Calgary Flames, Chicago Blackhawks, Jeremy Roenick, Johnny Gaurdreau, Ottawa 67's, Patrick Kane, T.R. Goodman, Taylor Davis, Toronto Maple Leafs, Truman Dumel
A bridge that connects Pennsylvania and New Jersey has the slogan “Trenton Makes The World Takes” in huge neon-lit letters posted across its span- a tribute to the Garden State capital’s manufacturing and industrial heritage.
Taylor Davis wants to be Trenton’s next big export, and he’s working far from the shadows of the Lower Trenton Toll Supported Bridge that carries his hometown’s motto in hopes of making his hockey dreams come true.
Davis first put on a pair of skates at Mercer County’s Ice Land when he was three years old after he watched a hockey game on television and told his mother “Mommy, I want to do that.”
Today, Davis is a 19-year-old defenseman for the Ontario Hockey League’s Ottawa 67’s, and he’s on a mission to join fellow Jersey Boys like Calgary Flames left wing Johnny Gaudreau and Toronto Maple Leafs left wing James van Riemsdyk in the National Hockey League.
“That’s the goal,” Davis said.
Gaudreau was a fourth-round draft pick in 2011. Van Riemsdyk was the second overall pick in the 2007 draft, taken behind Chicago Blackhawks forward Patrick Kane.
While “Johnny Hockey” and JVR burst onto the hockey scene as heralded draft picks, Davis has had to barge his way into the consciousness of the hockey world.
He wasn’t drafted by any Canadian major junior hockey team despite helping Western New York’s Kenmore East High School win the New York State Division II (Small School) championship in 2012 and despite having a solid 2011-12 season with the Buffalo Blades, a Greater Ontario Junior Hockey League team that counts Patrick Kane and former NHLer Todd Marchant among its alums.
Davis joined 67’s basically as a walk-on after being recommended to team officials
by Truman Dumel, a bird-dog scout who never actually saw Davis play but knew of his hockey pedigree and commitment to the game.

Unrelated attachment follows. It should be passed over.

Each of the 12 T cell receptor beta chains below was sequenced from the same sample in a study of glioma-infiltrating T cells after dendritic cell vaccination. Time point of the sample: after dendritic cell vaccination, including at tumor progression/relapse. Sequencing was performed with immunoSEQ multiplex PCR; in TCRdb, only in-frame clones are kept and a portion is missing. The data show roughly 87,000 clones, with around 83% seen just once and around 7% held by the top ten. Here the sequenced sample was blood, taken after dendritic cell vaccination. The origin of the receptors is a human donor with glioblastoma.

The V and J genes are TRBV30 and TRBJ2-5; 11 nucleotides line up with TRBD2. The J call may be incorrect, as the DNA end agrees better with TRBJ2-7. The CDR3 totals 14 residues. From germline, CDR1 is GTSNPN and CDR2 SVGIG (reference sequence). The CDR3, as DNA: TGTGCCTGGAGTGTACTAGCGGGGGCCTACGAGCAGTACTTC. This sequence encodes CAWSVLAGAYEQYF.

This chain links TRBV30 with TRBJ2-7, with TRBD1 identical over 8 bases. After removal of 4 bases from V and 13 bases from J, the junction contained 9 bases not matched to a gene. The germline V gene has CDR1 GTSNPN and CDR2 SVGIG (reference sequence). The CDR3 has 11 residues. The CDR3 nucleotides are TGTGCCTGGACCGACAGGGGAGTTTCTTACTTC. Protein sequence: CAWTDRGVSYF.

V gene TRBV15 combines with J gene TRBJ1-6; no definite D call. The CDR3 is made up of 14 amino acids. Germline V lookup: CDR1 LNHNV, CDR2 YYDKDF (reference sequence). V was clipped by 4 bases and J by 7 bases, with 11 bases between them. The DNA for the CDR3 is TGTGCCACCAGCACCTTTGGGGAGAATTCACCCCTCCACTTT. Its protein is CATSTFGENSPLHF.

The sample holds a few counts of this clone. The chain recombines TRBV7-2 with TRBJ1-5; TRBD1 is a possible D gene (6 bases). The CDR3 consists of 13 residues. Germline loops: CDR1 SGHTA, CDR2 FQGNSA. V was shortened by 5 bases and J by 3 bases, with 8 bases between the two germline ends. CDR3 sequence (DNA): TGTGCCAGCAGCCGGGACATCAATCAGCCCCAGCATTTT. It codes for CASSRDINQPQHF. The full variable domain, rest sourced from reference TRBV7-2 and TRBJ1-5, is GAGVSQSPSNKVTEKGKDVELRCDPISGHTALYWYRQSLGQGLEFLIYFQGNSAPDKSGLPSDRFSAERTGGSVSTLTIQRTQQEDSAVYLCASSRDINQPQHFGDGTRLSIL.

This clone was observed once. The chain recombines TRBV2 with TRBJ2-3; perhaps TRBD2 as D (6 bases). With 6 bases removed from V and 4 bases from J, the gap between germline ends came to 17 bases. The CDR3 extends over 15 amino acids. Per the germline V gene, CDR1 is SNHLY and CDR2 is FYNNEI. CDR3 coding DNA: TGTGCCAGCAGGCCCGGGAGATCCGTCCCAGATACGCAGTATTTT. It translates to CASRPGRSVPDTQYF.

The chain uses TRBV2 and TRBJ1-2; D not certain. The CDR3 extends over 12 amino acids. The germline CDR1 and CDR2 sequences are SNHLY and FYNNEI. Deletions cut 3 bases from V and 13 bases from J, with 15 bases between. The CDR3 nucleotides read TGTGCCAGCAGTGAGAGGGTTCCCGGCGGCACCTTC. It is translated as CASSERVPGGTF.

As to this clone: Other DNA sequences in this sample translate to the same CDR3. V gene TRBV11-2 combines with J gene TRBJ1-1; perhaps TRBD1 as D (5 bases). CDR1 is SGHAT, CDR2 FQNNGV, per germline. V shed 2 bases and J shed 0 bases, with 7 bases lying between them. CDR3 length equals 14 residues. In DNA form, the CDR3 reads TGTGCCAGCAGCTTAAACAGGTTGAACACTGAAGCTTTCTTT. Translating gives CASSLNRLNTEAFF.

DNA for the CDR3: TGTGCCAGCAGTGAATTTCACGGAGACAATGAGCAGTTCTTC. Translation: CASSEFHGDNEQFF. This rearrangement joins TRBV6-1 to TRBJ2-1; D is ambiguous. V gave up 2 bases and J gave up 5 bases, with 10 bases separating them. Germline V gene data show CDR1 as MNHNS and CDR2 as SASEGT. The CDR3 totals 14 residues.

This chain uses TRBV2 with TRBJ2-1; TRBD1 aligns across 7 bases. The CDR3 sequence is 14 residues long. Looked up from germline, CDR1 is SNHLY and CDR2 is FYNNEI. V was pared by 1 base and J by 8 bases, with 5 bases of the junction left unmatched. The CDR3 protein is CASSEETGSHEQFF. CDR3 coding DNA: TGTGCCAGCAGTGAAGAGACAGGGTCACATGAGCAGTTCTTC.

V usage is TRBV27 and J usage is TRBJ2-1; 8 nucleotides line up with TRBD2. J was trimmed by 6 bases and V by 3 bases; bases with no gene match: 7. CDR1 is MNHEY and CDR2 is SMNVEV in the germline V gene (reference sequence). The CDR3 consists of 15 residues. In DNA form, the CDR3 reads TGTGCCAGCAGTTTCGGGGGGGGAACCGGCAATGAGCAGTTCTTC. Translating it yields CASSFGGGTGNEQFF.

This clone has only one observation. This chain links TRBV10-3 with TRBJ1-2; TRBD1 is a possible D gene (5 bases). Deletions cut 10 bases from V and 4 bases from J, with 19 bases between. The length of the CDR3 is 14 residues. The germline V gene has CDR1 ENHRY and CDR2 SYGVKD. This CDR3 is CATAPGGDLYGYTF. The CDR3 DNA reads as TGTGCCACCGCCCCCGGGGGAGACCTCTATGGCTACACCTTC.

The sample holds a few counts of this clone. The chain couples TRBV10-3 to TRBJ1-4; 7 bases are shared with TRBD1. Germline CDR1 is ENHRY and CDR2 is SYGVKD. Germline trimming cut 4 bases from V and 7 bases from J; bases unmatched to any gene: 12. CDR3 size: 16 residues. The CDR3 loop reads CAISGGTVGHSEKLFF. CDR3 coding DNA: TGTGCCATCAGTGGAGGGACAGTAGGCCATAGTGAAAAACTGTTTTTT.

“I kept in touch with their head scout, who was Joe Rowley at the time, and he asks me if I know of any guys,” Dumel recalled. “I go to him, ‘Yeah, I know this kid from New Jersey.'”
Dumel’s recommendation earned Davis an invite to Ottawa’s rookie camp. His performance there garnered an invitation to the 67’s main camp and a roster spot on the team in 2012-13.
He’s been a mainstay on the blue line ever since, though he admits it was a challenge in the beginning of his OHL career.
“I had ups and downs in my first year, going against guys in practice like (Sean)Monahan, who’s in the NHL with the Calgary Flames now,” Davis told me recently. “It was a total shock coming from where you were the man and now you’re a fish in the big sea. It was pretty tough, but it’s been a nice adjustment for me.”
Nice indeed. This season, the 5-foot-11, 216-pound Davis has 2 goals and 11 assists in 47 games for the 67’s. He’s turned around a rookie-year plus/minus of minus-10 to a plus-11 this season.
“He has all the talent,” Dumel said. “He’s determined. He knows he has to prove himself, which is what he’s doing. He’s been playing hockey since he was three. He’s trying to go as far as he can.”
Trying to get far in hockey has kept Davis far from home in the off-season. He spent last summer in Venice Beach, California, working out with fitness maven T.R. Goodman, who’s trained Anaheim Ducks forward Emerson Etem and retired NHL stars Chris Chelios, Jeremy Roenick, and Alan May.
“He’s very good, definitely knows his stuff,” Davis said of Goodman. “When I was there, Emerson Etem was there. Mike Tyson was there in the mornings and you’d see Lou Ferrigno walking around Gold’s Gym all the time.”
When he wasn’t pumping iron, Davis would chat with actor Ray Liotta, another Jersey Boy and regular at Goodman’s gym.
“Ray Liotta was always in there,” Davis said. “I always talked to him – he’s a really funny guy.”